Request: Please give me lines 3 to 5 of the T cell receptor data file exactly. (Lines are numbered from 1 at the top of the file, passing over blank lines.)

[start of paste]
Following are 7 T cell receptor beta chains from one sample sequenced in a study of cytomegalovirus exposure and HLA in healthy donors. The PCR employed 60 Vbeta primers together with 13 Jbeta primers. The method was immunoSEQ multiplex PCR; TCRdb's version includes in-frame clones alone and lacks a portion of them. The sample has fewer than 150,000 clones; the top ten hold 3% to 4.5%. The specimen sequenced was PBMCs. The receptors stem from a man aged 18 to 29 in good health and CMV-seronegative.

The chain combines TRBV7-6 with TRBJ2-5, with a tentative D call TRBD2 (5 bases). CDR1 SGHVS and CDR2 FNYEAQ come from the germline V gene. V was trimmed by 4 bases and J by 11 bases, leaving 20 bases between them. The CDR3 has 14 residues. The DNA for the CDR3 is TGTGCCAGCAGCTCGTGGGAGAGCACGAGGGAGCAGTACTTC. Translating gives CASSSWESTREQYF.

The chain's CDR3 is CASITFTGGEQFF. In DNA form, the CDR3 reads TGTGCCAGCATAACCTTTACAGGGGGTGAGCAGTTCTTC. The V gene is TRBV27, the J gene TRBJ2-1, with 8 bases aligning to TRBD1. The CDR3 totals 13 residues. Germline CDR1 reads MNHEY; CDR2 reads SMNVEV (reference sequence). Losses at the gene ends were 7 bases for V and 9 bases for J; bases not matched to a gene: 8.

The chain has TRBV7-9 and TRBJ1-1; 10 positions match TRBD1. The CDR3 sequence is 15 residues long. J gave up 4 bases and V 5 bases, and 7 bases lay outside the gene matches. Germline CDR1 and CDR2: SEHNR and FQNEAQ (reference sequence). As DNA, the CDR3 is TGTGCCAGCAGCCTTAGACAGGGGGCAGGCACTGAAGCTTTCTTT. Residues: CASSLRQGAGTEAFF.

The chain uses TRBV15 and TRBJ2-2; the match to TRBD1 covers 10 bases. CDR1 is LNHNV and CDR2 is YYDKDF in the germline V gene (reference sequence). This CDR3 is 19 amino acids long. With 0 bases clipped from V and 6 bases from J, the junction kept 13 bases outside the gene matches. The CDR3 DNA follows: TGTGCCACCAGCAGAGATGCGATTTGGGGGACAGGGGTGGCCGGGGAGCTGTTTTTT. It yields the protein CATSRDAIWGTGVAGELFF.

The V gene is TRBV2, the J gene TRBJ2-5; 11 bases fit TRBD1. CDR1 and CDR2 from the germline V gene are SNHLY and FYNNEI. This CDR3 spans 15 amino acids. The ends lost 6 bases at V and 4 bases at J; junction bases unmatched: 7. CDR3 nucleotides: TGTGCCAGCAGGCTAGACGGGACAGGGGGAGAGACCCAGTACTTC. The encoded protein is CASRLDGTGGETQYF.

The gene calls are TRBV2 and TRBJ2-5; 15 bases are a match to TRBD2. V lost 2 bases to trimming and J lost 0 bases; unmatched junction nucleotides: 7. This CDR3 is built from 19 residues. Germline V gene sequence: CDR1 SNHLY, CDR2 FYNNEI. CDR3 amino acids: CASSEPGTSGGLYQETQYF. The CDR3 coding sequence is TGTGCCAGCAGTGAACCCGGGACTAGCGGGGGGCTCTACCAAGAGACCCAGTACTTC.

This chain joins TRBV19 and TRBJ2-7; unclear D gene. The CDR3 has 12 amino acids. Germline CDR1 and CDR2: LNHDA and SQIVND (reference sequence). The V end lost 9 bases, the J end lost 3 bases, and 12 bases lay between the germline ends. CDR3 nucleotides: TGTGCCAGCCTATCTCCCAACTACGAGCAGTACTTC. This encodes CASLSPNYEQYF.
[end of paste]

The chain's CDR3 is CASITFTGGEQFF. In DNA form, the CDR3 reads TGTGCCAGCATAACCTTTACAGGGGGTGAGCAGTTCTTC. The V gene is TRBV27, the J gene TRBJ2-1, with 8 bases aligning to TRBD1. The CDR3 totals 13 residues. Germline CDR1 reads MNHEY; CDR2 reads SMNVEV (reference sequence). Losses at the gene ends were 7 bases for V and 9 bases for J; bases not matched to a gene: 8.

The chain has TRBV7-9 and TRBJ1-1; 10 positions match TRBD1. The CDR3 sequence is 15 residues long. J gave up 4 bases and V 5 bases, and 7 bases lay outside the gene matches. Germline CDR1 and CDR2: SEHNR and FQNEAQ (reference sequence). As DNA, the CDR3 is TGTGCCAGCAGCCTTAGACAGGGGGCAGGCACTGAAGCTTTCTTT. Residues: CASSLRQGAGTEAFF.

The chain uses TRBV15 and TRBJ2-2; the match to TRBD1 covers 10 bases. CDR1 is LNHNV and CDR2 is YYDKDF in the germline V gene (reference sequence). This CDR3 is 19 amino acids long. With 0 bases clipped from V and 6 bases from J, the junction kept 13 bases outside the gene matches. The CDR3 DNA follows: TGTGCCACCAGCAGAGATGCGATTTGGGGGACAGGGGTGGCCGGGGAGCTGTTTTTT. It yields the protein CATSRDAIWGTGVAGELFF.